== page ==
Samme Sez

I'm never wrong- and I can prove it!

Entering the Dangerous World of ….

I have to admit that I’m a fan of mystery and suspense stories. I get a little freaked out with clowns (“It”) and don’t go for the real slasher flicks, but a good mystery read or an old Hitchcock flick is a treat.

When I saw an article that called out the most “dangerous” room in the house, I took a peek. Published by the Centers for Disease Prevention and Control, the article stated that approximately 235,000 people report to the ER annually with injuries sustained in this particular room. I assumed this would be a story about the dangers in the kitchen: we see a lot of cuts and burns every day in our same-day visit program and at our after-hours locations. Many budding culinary wizards carry scars from their experiments in the kitchen.

However, the answer was “the bathroom.”

As a Hitchcock fan, I should have known this. No one showers alone without the quiet thought of “Mother” visiting you at your most vulnerable moment.

We docs know that the shower/tub is a primary location for slips and falls. And, let’s face it: there is nothing “soft” in that environment to cushion a fall. I often recommend that my patients install safety rails to protect against such an accident. But to think that the shower trumps the dangers of knives and fire in the kitchen?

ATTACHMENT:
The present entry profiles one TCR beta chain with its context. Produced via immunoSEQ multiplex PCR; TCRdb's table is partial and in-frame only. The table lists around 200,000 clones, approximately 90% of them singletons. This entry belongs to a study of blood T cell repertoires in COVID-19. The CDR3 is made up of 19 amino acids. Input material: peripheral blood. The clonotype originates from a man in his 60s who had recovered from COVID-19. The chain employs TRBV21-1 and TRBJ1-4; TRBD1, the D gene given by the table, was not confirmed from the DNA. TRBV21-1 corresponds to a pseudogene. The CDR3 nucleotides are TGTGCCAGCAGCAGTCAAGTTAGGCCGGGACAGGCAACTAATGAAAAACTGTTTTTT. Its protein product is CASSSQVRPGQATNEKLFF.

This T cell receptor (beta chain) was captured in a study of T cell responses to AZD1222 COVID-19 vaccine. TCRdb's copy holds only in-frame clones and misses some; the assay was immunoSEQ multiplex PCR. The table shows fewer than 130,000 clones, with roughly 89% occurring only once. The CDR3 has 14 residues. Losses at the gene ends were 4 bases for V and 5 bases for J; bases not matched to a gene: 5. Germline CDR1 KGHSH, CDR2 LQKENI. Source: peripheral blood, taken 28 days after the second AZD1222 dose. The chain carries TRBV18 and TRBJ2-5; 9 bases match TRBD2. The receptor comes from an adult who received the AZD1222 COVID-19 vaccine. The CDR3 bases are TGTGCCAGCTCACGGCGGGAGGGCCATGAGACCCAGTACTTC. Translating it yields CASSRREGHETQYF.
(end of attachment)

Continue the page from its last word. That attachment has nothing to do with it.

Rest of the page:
Then, I saw the darker side of the bathroom: yes, the toilet.

No kidding:  “using” the toilet actually trumped “leaving the tub” in the stats. Although slips IN the tub and shower were responsible for one-third of the injuries, 14% were from “using the toilet.”

The increase of age did correlate with the number of injuries, but the degree to which women’s accidents outpaced those of men was shocking: 64% to 36%. 64% of all recorded injuries were women. How to explain the gender gap? Is it indicative of which sex has better hygiene? Is it indicative of men simply not reporting injuries? In this case, I agree with the author: along with the age factor it’s indicative of men’s general increased muscle mass (strength) and possibly women’s loss of bone density. Yet another reason to include walking, running and/or weight lifting in your daily schedule.

Another interesting fact: head injuries in the bathroom were highest among the 15-24 year old group. “Alcohol may be a factor,” says the author. “You bet,” says Samme.

So, aside from making sure that there is no can of Hershey’s syrup nearby, I plan to take greater care when entering “the most dangerous room in the house.”  Keeping myself active to stay strong, using rubber mats in the tub, and installing a safety rail or two seem to be reasonable ways to prevent becoming a statistic.

To read the full article, click here

November 10, 2011 - Posted by | The latest in medicine, Uncategorized | , , , , ,

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